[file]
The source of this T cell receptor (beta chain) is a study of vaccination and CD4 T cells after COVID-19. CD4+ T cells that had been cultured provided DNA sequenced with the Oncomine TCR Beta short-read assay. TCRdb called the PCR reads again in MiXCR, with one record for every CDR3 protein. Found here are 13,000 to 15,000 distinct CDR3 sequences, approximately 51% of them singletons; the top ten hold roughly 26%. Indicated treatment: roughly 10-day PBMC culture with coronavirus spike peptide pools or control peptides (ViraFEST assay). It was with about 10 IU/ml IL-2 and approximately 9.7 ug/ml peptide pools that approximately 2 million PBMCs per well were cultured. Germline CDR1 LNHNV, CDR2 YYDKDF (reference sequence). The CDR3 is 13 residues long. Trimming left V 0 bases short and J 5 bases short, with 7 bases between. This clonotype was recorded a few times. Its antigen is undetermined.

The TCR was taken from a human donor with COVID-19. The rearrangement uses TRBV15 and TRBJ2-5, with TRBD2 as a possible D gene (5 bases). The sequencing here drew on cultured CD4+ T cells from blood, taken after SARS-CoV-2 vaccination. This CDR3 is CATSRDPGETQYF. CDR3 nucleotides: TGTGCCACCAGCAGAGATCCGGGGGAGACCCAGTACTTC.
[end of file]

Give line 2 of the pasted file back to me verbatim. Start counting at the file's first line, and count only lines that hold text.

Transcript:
The TCR was taken from a human donor with COVID-19. The rearrangement uses TRBV15 and TRBJ2-5, with TRBD2 as a possible D gene (5 bases). The sequencing here drew on cultured CD4+ T cells from blood, taken after SARS-CoV-2 vaccination. This CDR3 is CATSRDPGETQYF. CDR3 nucleotides: TGTGCCACCAGCAGAGATCCGGGGGAGACCCAGTACTTC.